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Sunday, 18 November, 2001, 08:13 GMT
IMF backs terror funds crackdown
Gordon Brown speaking at a press conference after the IMF meeting
Brown: The IMF will help "every country play its part"
UK Chancellor Gordon Brown says the International Monetary Fund has boosted the war against terror by approving measures to cut off financing for international terrorist organisations.

The measures include blocking terrorists' access to financial systems, setting up special units to track suspicious transactions and publishing lists of groups whose assets had been frozen.

IMF delegates meeting in the Canadian capital, Ottawa, also agreed a raft of measures to revive the global economy following the 11 September terrorist attacks.

Mr Brown, who chaired the meeting, called on "advanced economies" to help poorer nations survive the economic downturn by increasing development aid and debt relief.

Riot police bring down a protester
The international finance meetings have been targeted by protesters

Speaking after the meeting, Mr Brown said: "All 183 members of the IMF [have backed] the special recommendations on combating the financing of terrorism.

"We are calling on all countries to take action to ensure that financial institutions are able to report suspicious transactions."

He said the IMF had agreed to help poorer countries put the measures in place, with financial support if necessary.

The so-called G20 group - 19 of the world's richest nations and the EU - has also been meeting in Ottawa, and earlier announced its support of the UN measures.

The UN measures were drawn up before the 11 September terrorist attacks on the US.

Last week, Mr Brown said 70m of funds in the UK had been frozen, belonging to 46 organisations and 16 individuals.

Financial intelligence

After the IMF meeting, he said: "We are calling on all countries to ratify and implement the United Nations instruments to counter financial terrorism.

"We've agreed that all 183 countries should consider establishing financial intelligence units to analyse potentially suspicious transactions.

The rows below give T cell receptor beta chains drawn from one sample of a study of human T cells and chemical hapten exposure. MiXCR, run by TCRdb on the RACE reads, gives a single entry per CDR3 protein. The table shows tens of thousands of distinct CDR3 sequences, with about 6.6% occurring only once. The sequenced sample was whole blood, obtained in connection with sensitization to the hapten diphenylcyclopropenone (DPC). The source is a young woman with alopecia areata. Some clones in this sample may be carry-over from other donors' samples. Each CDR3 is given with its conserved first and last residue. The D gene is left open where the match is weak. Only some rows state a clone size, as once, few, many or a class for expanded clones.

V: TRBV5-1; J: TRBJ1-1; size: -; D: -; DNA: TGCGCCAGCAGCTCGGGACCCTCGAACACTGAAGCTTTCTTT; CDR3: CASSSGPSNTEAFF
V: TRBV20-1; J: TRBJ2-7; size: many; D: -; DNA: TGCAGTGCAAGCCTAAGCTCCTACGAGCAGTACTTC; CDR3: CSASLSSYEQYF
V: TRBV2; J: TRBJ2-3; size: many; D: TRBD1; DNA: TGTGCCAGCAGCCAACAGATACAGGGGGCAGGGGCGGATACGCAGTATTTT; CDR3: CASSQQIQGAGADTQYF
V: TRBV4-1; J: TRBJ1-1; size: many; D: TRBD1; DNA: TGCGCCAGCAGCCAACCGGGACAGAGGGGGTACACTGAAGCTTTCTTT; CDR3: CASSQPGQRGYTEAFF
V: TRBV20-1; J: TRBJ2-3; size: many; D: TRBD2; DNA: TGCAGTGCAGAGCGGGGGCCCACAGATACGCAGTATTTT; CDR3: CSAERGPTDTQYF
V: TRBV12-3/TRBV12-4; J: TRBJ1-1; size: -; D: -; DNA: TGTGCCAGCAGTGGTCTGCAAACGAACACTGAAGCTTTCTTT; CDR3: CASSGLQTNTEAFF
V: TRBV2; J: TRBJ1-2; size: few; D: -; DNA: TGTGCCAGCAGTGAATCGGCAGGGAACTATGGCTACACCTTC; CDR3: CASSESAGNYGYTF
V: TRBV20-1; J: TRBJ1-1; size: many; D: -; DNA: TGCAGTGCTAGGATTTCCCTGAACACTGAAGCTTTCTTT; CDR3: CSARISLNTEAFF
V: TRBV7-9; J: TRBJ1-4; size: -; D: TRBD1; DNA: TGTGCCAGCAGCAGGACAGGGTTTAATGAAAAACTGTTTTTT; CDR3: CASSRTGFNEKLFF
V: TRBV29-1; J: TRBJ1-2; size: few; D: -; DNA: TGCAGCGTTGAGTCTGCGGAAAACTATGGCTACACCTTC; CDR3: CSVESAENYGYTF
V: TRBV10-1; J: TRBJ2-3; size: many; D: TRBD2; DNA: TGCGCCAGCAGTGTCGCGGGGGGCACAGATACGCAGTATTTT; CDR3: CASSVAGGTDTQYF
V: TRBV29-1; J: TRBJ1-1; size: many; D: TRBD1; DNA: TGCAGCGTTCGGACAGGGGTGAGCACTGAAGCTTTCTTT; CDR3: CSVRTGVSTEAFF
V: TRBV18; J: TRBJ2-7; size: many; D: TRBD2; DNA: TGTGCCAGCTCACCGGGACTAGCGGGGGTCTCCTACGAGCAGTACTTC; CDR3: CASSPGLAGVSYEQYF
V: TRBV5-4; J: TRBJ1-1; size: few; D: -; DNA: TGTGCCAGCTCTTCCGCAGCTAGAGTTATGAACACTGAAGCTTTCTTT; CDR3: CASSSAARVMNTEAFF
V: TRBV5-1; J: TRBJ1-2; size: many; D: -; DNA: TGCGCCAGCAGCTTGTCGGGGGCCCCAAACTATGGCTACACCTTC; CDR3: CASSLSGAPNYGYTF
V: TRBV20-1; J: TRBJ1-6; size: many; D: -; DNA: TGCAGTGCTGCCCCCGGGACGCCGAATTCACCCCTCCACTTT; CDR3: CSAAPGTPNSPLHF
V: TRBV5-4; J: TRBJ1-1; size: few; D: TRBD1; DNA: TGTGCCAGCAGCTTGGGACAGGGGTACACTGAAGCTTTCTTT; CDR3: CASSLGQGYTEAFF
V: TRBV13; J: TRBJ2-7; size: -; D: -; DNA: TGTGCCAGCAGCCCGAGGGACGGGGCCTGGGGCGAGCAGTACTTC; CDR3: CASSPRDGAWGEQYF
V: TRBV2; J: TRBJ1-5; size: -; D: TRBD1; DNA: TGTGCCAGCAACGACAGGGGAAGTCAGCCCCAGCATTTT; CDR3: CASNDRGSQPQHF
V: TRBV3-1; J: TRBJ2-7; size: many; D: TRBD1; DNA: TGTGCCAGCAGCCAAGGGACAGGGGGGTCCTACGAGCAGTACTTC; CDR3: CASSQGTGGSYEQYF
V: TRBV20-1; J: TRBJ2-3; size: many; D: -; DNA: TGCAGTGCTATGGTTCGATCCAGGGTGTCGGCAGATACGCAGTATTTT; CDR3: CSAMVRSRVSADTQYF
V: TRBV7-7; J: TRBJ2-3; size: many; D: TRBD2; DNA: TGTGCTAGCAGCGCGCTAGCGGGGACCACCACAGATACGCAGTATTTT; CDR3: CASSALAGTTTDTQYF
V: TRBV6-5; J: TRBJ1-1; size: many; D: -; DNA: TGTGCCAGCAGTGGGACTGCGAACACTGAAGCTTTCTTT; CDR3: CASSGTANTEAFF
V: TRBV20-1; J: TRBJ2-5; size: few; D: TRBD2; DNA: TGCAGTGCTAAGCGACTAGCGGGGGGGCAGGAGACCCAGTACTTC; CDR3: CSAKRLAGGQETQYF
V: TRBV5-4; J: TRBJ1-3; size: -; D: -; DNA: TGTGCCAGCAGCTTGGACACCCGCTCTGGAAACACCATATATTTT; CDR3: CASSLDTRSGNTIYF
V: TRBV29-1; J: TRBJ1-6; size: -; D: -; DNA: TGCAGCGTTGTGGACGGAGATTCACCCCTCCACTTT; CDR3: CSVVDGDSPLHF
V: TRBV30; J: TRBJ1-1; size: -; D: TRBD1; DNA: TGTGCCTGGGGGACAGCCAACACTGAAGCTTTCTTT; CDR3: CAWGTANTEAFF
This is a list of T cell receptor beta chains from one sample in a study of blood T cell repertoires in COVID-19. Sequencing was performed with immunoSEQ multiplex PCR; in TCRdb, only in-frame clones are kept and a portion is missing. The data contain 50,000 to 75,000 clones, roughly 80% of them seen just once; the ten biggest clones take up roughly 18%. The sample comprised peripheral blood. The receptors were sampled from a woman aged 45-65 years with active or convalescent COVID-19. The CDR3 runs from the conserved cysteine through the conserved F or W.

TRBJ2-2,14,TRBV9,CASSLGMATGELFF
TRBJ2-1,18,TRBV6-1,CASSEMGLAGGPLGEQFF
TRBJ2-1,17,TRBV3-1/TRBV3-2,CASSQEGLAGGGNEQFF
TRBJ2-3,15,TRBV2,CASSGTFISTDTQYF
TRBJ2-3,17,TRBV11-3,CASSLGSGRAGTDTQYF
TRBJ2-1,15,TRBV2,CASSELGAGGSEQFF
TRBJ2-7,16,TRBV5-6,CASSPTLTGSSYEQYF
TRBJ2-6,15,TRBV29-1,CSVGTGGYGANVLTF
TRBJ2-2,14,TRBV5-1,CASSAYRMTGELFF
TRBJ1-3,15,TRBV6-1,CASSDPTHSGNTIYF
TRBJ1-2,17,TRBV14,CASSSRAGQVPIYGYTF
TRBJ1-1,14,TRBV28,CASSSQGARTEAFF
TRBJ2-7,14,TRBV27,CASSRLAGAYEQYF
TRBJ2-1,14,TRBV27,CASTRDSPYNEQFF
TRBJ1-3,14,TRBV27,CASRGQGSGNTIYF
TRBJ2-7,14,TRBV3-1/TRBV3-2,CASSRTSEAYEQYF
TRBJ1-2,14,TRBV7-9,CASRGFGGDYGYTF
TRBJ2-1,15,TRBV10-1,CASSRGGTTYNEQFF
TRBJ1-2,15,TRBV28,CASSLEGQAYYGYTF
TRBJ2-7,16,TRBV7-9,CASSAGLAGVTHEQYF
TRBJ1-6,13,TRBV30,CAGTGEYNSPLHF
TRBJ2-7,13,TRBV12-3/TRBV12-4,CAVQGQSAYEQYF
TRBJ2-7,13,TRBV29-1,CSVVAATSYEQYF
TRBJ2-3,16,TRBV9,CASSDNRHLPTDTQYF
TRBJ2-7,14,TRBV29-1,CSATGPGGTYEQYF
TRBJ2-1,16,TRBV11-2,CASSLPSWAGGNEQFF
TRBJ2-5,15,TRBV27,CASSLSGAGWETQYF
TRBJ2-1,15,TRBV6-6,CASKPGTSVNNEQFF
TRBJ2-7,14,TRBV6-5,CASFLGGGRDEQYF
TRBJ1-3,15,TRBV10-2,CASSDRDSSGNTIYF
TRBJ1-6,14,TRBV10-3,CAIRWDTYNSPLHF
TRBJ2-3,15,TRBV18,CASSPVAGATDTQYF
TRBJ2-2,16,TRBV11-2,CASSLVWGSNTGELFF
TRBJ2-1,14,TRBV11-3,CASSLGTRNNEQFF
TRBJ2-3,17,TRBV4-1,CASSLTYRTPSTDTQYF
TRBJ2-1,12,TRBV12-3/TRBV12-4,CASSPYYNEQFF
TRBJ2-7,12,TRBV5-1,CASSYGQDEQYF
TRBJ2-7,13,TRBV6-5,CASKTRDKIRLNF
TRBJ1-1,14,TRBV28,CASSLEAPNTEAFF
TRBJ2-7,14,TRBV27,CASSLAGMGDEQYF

"We've agreed on the need to share information and ensure co-operation between national financial intelligence units.


The IMF should provide targeted assistance... to ensure every country can play its part and has the resources to do so

Gordon Brown

"And we've agreed that the IMF should provide targeted assistance, expert assistance, in some cases financial assistance, to ensure every country can play its part and has the resources to do so."

Mr Brown said all the measures should be implemented by 1 February, with progress reports at the April meetings of the IMF.

Earlier on Saturday every member of the G20 signed an action plan to cut off funding to terrorist groups, and said they would implement the plan as quickly as they could.

Anti-globalisation protests

The G20 comprises the G7 group of rich nations - the United States, Japan, Germany, Britain, France, Italy and Canada - plus Argentina, Australia, Brazil, China, India, Indonesia, South Korea, Mexico, Russia, Saudi Arabia, South Africa, Turkey, and the EU.

Two of these countries - Saudi Arabia and Indonesia - are Islamic states.

The international finance meetings have attracted a total of about 2,000 anti-globalisation protesters at various locations around the city.

Despite a heavy police, presence, demonstrators succeeded in smashing store windows, including those of a local McDonald's restaurant.

 WATCH/LISTEN
 ON THIS STORY
UK Chancellor Gordon Brown in Ottowa
"We are calling on all countries to take action"
James Wolfensohn, President of the World Bank
"The issues of poverty and development affect us domestically"
Hernando de Soto, Peruvian economist
"It is not just by throwing money that problems will be solved"
See also:

17 Nov 01 | Business
17 Nov 01 | Business
13 Nov 01 | UK Politics
08 Nov 01 | Business
15 Nov 01 | Business
08 Nov 01 | Middle East
12 Nov 01 | Americas
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